CPA helps The Vintage Excavator Trust rescue a 1957 54RB excavator


The UK’s CPA (Construction Plant-hire Association) is celebrating its 75th anniversary this year and in recognition of its history has made a donation to The Vintage Excavator Trust (VET). The donation went toward the cost of the transportation of a 1957 Ruston Bucyrus excavator from the now closed Snibston Discovery Museum in Leicestershire ion the Midlands to the VET’s home at Threlkeld Quarry in the heart of the Lake District in the north.

The 54RB was originally built in 1957 for the Eastwell Iron Ore Company, and was eventually acquired by Peter Bennie who, for a number of years, used it in dragline configuration at one of its facilities in Leicestershire. When Bennie no longer had a use for the machine it was donated to the Snibston Discovery Museum in Coalville in 1995.

The engine in the 54RB was a non-runner, having sustained considerable damage when a con-rod broke though the crank case – as a result the 54RB remained as a static exhibit during its time at Snibston. In 2014 the Snibston Discovery Museum closed its doors for good, meaning a new home had to be found for the excavator – no mean task considering it weighed 65 tons.

Having a successful track record of preserving and restoring old rope excavators – and the space to operate them – The Vintage Excavator Trust expressed an interest in acquiring the machine for restoration to working order. The 54RB would join a collection of over 80 excavators, in various states of repair at the VET.

With no power unit, it was going to be a challenge both financially and logistically to move the 54RB from its display area at Snibston so that it could be positioned on level ground for loading purposes. In January the CPA got wind of this project and made contact with the VET to see what the association could do to help, and made the offer of a donation toward transportation costs.

In January, a team from the VET also began to prepare the excavator by splitting the drive chains and removing the ‘A’ frame and roof-mounted exhaust to allow it to pass safely under motorway bridges. For safety reasons the jib had already been removed by museum staff.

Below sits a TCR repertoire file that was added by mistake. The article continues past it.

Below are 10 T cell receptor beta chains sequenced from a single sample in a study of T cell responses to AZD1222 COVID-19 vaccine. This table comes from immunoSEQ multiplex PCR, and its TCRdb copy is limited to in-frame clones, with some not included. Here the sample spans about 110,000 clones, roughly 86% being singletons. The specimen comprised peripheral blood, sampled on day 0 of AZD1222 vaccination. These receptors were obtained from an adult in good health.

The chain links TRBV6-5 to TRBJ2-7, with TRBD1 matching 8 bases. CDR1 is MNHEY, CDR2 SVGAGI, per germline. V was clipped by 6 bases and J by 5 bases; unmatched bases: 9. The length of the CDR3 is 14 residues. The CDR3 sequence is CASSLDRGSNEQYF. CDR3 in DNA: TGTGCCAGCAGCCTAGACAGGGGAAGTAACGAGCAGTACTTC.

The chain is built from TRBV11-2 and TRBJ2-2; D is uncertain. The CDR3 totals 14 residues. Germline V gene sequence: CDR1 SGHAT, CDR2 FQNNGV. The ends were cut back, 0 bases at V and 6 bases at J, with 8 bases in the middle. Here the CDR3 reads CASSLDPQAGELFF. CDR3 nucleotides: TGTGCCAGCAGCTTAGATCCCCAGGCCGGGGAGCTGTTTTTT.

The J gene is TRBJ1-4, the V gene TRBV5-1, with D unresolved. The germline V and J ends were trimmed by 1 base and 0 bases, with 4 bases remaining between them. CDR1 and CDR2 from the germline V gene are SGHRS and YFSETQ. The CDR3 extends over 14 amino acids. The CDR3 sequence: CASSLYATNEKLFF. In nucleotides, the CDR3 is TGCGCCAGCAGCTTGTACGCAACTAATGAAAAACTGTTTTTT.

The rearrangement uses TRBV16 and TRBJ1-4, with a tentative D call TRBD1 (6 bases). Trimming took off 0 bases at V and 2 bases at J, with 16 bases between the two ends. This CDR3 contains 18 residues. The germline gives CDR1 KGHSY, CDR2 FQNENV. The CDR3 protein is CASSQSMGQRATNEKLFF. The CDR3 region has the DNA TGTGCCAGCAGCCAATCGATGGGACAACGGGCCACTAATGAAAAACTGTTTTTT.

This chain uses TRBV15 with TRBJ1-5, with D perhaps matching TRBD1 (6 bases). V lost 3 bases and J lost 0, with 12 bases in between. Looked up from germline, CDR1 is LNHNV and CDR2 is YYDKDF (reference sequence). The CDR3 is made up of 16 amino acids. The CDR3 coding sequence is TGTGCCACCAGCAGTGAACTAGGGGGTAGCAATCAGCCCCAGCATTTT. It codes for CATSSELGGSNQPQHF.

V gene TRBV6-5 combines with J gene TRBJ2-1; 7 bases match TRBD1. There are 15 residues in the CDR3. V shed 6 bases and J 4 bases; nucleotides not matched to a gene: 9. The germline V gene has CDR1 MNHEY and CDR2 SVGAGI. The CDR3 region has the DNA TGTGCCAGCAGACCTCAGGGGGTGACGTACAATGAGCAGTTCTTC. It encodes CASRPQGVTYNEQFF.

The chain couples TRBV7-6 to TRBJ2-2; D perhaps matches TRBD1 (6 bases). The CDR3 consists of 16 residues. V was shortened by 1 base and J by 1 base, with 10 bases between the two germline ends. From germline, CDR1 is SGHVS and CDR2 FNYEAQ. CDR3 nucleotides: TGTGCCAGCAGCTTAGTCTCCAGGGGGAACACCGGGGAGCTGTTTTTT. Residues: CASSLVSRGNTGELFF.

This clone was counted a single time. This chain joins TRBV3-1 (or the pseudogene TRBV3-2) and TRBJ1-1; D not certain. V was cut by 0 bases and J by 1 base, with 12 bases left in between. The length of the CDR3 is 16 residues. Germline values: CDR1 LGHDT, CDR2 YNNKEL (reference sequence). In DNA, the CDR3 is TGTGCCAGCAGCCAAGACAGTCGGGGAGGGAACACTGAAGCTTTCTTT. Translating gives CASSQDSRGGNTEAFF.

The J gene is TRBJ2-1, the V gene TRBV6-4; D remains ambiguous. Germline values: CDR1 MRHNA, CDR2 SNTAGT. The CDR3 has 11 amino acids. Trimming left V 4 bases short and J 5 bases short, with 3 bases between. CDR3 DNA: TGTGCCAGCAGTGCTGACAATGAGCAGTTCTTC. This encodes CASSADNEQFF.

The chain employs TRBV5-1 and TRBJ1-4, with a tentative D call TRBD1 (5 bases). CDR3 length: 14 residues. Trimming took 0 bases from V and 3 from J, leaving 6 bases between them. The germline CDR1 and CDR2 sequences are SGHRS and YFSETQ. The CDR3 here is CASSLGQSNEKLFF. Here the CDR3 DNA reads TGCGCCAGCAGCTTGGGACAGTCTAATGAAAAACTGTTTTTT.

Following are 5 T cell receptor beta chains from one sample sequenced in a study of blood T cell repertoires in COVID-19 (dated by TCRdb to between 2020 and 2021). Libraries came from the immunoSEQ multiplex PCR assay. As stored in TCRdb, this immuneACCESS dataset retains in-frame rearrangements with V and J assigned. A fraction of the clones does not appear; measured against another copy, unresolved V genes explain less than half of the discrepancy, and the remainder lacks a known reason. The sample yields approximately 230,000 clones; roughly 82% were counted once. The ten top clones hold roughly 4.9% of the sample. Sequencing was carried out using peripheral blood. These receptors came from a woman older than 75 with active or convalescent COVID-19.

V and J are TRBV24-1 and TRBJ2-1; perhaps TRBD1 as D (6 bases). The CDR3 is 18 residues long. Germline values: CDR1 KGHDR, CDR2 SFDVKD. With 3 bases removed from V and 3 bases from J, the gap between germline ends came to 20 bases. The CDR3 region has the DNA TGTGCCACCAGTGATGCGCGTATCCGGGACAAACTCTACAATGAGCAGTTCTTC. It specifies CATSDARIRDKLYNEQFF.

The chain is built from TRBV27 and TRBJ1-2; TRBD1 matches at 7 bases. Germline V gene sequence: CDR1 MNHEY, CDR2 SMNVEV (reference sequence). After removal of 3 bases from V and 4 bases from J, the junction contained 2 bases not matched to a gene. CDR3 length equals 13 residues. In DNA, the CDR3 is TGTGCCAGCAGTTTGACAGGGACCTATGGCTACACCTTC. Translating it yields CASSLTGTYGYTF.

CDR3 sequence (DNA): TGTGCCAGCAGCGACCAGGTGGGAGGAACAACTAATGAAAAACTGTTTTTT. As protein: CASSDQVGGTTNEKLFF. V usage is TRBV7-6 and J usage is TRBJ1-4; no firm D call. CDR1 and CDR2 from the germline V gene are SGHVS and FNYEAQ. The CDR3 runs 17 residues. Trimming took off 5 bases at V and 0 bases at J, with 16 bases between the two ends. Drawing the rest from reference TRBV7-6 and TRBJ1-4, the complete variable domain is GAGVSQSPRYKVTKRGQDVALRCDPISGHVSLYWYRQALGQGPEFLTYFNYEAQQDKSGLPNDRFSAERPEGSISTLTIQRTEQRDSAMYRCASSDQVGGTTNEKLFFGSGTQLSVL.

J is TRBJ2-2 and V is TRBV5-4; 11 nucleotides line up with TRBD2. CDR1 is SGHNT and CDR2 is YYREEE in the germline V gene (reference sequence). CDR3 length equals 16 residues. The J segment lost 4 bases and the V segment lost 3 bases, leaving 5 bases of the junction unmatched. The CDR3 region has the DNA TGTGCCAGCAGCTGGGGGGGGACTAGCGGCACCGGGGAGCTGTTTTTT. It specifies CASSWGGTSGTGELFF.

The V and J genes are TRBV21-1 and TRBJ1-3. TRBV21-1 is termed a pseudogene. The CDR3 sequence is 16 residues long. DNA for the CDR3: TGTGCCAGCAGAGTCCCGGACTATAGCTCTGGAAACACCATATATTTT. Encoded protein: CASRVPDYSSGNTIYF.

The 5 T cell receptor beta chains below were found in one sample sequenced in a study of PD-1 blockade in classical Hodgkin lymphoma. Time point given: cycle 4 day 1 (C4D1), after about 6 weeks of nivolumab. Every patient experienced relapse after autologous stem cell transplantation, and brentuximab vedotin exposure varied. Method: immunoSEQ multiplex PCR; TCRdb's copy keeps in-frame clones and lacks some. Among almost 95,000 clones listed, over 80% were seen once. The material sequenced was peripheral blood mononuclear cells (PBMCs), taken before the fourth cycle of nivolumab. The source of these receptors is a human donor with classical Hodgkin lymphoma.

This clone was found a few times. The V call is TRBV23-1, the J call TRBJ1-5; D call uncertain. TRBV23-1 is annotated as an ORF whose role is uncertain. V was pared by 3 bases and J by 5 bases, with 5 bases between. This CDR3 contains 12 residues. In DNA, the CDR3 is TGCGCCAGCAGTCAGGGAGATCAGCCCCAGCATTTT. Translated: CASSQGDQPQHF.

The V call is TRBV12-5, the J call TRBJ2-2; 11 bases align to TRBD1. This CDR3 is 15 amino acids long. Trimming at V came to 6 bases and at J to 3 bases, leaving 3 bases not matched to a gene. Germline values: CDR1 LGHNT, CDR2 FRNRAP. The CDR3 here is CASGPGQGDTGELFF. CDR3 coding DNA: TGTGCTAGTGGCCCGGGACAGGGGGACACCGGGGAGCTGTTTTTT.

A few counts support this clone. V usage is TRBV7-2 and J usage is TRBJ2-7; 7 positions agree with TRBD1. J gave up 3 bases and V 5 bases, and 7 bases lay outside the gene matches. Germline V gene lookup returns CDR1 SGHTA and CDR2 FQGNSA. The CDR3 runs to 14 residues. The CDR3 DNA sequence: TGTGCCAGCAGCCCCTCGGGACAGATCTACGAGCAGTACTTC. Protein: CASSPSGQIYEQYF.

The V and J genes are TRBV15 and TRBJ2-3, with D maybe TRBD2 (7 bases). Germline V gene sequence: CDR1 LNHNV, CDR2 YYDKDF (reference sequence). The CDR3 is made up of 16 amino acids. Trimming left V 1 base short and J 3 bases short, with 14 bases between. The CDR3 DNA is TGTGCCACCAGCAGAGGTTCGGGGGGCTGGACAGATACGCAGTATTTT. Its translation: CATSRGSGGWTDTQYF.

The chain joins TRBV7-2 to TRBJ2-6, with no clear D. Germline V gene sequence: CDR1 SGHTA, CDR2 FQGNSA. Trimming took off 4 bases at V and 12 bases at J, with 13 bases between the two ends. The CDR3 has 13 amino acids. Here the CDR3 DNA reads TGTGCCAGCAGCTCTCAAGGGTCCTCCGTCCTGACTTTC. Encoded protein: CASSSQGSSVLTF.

In late February, VET volunteers, along with the assistance of Graham Lee from the Stotfold Barn Railway, his two Mack recovery vehicles and operators, and members of the Chasewater Valley Railway, winched the 65 tons of static machinery out of its resting place and into position for loading up after standing idle for 20 years.

Due to its sheer size and immobility (overall length 25ft, width across tracks 12ft 6in, width over outside of cab 14ft 6in, height 14ft) transportation using a beam trailer was necessary and the services of Paul Thorpe Haulage were engaged to make the move – the company also made a generous donation toward the restoration costs of the excavator.

George Chambers from the VET said, “Following a journey of over 200 miles on February 24, the machine arrived at a snow-covered Threlkeld Quarry. Due to the restricted nature of the access into the quarry, which requires negotiating a very tight hairpin bend, considerable maneuvering of the 28m-long tractor unit and trailer was required but with the help of a steerable five-axle bogie, this was accomplished skillfully and without incident!

“The VET fortunately has a replacement for the damaged V6 Paxman engine in the 54RB and work has already commenced to remove the old, damaged unit and fit the replacement. Once powered up, our restoration team will be able to make an assessment of any other work which will be required to make the excavator fully operational again, although initial, cursory, visual inspections are encouraging. While not committed to a programme for the restoration, it is hoped to have the mighty 54RB ‘hitting the dirt’ sometime in 2017.”

CPA Director, Kevin Minton said, “We were delighted to be able to assist the VET in moving the 54RB and we are looking forward to monitoring its progress. The machine is part of our construction plant heritage and its restoration back to a working machine is a worthy project. We wish them every success!”

The Vintage Excavator Trust is always pleased to welcome new members. The next open day is planned for May 21 and 22, 2016. For membership details email

March 24, 2016

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Tom Stone is Editor of the iVT brand – which includes digital and print editions of a quarterly magazine and the Advanced Lift-truck supplement, as well as, which is updated daily. Tom has met and interviewed some of the world's leading industrial vehicle OEM presidents, CEOs and MDs, and takes great pride in cementing iVT's place as the leading forum for debate within the industry, a reputation that his been built up over the brand's 25-year history.

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